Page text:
- Katanas Are Just Better - Averted! You can get katanas (in medieval pseudo-England, yes...) but aside from having a good balance of damage and speed, they're a fairly average bladed weapon, compared to some of the others available. Like, say, an artifact halberd that can set things on fire.
- Long Runner - Open since 1996 and still going despite all odds.
- Lord British Postulate - Trope namer. Richard Garriot himself logged on and accidentally crashed the server; when the server rebooted, his invincibility was disabled on accident, and he was killed by a random passerby throwing firefield scrolls at him.
- Made of Explodium - Purple potions, which used to chain explode for all your evil needs.
- Metal Slime - A couple of examples, but the most irritating are the elite ninjas. (Yes, 1337 ninjas.) They appear suddenly, do considerable damage, zip around like nobody's business, and have stealthing powers, which makes them difficult to pin down and impossible to see coming. Also, they turn into cats, which causes great excitement.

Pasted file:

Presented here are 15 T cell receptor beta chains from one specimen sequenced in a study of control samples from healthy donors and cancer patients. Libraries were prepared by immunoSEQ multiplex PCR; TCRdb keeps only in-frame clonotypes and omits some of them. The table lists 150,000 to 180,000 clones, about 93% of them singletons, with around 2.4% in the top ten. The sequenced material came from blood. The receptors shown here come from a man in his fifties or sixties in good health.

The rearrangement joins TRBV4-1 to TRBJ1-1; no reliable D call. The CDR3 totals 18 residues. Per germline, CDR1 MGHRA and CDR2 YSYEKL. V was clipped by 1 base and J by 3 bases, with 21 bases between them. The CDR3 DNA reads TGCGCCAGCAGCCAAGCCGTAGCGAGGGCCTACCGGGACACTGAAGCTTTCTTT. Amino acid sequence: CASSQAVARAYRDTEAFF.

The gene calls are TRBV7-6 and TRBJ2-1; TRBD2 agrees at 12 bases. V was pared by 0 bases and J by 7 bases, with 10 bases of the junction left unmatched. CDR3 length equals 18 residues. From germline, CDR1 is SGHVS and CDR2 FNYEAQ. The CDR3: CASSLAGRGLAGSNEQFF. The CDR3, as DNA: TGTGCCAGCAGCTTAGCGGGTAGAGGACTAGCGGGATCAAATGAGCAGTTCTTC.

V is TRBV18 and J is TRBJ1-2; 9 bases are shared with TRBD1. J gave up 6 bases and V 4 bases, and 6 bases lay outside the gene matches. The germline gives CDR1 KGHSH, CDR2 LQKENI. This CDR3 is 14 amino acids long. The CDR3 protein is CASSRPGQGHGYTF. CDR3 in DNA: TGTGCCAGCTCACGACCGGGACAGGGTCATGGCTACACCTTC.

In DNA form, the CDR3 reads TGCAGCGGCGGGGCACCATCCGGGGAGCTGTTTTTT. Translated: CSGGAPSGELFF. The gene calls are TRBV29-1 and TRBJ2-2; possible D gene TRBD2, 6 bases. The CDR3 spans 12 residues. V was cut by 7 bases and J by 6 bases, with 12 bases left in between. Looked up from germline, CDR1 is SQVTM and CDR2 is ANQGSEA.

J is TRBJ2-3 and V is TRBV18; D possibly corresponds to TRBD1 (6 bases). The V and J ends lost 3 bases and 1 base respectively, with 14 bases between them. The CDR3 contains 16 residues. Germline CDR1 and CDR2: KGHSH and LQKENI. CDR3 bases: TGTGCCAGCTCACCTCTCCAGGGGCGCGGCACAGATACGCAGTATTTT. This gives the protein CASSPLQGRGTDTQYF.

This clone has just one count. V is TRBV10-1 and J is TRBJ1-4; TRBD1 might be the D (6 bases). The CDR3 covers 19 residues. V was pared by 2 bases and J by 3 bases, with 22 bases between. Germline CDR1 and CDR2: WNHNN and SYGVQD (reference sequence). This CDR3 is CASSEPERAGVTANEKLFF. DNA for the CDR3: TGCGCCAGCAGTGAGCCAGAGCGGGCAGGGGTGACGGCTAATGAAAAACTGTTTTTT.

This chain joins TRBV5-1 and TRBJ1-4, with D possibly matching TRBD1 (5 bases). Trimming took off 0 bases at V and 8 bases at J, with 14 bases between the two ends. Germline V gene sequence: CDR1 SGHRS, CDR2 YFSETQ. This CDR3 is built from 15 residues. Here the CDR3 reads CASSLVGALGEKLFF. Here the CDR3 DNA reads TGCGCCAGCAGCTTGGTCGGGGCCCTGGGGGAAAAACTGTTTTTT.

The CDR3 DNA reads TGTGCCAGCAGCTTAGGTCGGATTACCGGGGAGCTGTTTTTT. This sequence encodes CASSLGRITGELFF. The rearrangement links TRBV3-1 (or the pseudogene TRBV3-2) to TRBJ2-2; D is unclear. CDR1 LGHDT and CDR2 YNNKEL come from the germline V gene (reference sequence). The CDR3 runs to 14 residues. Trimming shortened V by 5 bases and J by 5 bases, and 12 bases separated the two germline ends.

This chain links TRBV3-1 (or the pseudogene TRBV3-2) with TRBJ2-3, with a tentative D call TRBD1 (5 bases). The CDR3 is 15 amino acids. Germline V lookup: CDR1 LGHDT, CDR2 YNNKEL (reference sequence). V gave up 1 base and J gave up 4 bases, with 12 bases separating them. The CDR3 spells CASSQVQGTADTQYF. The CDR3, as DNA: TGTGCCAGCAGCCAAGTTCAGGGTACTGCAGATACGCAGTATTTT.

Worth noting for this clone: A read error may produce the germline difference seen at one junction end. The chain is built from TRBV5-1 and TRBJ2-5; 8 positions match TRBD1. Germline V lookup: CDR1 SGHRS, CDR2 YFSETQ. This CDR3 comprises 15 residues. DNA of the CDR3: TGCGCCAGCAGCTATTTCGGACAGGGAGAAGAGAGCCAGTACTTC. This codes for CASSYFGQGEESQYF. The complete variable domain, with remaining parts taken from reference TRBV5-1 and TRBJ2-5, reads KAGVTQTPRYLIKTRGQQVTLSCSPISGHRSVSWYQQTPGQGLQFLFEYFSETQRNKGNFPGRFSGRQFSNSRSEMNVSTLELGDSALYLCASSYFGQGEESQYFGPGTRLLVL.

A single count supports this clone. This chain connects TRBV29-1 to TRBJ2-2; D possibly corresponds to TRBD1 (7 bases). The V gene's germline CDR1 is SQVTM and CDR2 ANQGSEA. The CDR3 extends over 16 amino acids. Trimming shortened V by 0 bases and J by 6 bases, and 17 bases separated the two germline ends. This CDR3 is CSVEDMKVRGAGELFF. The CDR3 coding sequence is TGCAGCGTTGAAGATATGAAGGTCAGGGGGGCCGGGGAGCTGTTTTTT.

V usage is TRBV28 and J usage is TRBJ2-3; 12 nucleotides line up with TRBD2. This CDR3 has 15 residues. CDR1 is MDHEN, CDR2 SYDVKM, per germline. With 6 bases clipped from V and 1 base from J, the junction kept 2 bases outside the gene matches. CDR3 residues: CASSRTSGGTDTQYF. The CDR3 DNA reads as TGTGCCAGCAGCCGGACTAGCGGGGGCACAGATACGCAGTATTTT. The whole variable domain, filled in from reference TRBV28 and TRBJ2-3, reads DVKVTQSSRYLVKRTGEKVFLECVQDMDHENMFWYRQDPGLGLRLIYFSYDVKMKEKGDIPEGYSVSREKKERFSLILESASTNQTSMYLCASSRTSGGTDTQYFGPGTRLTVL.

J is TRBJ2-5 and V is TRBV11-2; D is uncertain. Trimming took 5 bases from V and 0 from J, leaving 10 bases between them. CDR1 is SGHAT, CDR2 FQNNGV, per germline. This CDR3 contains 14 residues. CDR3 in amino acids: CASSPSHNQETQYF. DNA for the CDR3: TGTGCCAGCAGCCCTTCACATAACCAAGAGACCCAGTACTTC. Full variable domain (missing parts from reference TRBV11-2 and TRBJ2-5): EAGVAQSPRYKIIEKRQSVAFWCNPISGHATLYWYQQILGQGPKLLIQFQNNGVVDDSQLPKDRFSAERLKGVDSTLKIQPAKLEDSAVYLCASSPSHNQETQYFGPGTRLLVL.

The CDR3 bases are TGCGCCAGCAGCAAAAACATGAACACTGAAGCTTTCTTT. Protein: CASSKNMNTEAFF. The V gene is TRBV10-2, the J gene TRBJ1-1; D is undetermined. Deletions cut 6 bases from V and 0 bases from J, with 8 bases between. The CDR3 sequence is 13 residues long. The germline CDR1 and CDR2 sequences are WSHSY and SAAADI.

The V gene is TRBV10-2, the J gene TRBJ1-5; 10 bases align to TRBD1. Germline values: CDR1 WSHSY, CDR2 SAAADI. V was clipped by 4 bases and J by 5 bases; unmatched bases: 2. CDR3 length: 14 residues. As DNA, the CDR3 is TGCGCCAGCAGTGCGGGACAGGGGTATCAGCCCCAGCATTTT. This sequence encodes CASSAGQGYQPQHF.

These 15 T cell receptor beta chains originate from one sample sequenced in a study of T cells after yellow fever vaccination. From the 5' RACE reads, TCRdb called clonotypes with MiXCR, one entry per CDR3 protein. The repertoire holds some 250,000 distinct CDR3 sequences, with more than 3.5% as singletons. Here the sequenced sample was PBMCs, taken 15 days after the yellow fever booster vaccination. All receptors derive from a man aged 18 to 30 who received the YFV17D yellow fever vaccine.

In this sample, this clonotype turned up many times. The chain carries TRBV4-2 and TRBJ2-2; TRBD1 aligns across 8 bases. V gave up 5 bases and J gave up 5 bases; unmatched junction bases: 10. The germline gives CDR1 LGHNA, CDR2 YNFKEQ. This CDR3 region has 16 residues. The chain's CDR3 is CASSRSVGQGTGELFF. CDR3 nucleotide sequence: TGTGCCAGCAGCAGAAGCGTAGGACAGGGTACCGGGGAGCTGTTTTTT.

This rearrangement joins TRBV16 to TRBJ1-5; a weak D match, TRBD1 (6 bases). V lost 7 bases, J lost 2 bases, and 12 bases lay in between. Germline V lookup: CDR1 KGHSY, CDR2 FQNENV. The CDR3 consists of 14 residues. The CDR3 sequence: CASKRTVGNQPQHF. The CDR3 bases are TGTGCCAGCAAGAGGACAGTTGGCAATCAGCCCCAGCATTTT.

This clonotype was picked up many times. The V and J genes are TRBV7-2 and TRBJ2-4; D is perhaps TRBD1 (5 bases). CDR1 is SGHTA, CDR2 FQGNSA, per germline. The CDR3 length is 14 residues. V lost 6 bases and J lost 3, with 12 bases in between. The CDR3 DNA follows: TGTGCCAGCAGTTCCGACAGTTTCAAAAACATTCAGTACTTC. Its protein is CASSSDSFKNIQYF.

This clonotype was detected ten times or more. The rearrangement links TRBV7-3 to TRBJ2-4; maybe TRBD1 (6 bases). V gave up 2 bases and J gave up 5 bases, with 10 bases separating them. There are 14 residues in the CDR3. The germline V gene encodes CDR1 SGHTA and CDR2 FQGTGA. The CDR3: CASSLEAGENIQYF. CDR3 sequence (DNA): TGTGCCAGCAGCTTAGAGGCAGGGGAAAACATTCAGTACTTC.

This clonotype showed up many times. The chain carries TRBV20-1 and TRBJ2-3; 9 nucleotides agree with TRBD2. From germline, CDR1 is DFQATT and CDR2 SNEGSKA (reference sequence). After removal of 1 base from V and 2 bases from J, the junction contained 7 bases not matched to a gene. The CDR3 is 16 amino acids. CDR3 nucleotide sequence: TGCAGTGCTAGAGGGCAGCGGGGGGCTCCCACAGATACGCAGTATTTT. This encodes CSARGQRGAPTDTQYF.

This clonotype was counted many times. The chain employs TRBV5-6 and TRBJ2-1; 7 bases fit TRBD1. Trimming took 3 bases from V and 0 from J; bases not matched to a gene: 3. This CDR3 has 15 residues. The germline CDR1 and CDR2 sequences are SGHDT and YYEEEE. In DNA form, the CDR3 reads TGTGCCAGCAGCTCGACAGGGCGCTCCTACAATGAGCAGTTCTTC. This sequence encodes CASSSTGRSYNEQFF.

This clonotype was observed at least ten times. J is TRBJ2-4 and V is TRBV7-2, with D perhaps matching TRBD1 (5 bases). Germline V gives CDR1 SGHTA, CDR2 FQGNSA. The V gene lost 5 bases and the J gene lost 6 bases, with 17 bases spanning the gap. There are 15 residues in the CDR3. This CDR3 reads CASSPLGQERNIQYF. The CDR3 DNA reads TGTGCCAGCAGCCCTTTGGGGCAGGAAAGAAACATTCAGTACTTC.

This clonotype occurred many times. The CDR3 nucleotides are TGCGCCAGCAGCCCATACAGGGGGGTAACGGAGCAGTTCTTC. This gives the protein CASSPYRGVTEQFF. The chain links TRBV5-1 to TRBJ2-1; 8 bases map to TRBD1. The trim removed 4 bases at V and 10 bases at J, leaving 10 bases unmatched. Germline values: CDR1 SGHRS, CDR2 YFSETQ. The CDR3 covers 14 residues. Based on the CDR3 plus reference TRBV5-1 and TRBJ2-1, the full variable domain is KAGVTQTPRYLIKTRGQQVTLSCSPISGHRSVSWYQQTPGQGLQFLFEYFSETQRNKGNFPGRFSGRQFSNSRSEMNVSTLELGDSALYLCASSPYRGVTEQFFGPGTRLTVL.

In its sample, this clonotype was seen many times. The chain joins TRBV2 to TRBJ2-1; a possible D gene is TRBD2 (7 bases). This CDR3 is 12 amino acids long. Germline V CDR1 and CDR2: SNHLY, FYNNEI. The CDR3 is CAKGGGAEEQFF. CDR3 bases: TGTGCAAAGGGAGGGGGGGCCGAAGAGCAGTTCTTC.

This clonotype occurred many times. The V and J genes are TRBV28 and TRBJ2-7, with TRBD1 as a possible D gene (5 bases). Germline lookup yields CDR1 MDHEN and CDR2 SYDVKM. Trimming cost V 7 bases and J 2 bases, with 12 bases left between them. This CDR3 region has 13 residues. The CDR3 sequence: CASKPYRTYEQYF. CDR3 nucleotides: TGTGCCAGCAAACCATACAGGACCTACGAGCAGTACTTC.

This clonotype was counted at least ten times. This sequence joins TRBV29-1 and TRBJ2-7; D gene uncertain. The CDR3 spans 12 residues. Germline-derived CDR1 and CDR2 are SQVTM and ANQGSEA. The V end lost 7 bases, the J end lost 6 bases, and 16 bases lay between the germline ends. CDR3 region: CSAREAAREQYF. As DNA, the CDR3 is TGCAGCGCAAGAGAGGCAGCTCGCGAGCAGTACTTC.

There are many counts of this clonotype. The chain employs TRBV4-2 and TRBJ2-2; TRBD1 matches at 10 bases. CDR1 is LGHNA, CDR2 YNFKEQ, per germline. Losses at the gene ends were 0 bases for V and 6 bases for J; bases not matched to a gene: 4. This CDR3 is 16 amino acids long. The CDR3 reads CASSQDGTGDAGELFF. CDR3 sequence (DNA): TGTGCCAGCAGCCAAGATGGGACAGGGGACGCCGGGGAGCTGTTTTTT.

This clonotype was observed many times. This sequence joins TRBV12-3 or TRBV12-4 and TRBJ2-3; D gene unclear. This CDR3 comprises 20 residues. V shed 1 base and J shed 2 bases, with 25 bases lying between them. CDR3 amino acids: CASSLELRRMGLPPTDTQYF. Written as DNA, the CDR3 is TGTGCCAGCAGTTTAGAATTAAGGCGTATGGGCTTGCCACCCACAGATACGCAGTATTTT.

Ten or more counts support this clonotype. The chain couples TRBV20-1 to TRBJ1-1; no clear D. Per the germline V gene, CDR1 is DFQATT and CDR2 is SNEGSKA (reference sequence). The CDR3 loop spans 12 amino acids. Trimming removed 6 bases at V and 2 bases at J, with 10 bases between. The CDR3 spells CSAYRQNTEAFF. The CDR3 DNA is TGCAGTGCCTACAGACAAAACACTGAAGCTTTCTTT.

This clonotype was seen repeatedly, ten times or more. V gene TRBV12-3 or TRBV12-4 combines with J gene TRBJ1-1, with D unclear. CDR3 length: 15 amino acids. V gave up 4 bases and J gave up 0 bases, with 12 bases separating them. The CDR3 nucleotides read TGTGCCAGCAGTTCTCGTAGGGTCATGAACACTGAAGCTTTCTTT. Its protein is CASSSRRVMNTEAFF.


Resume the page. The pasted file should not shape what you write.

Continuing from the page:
- Nerf - the trope namer.
- Player Versus Player - A major problem early in the game, before the invention of the parallel world where all PVP is strictly consensual.
- Poison Mushroom - The exploding toadstools.
- Power Crystal - Used as a construction reagent, but doesn't actually benefit the player if used as an item. Other crystals contain imprisoned dogs and albino squirrels that will bond with the player and follow them around.
- Power-Up - Alchemists can make potions with all sorts of exciting benefits. It's a shame that they only last for a few minutes; then the effect fades.
- Purely Aesthetic Gender - A player can play as a male or a female. The only difference this will make is that only female characters can wear certain types of armor, and some articles of clothing become more... shapely on females. (Note: dresses are made to look shapely on any character. This leads to crossdressing male characters... sporting impressive breasts and hips.)
- Shoot the Medic First - No player party can expect to survive for long against a powerful monster without a cross-healer. In PVP, it's greatly recommended to take out anybody who looks like a wizard. Which is, in a world where magical items have properties that make them useful to melee fighters as well... everybody.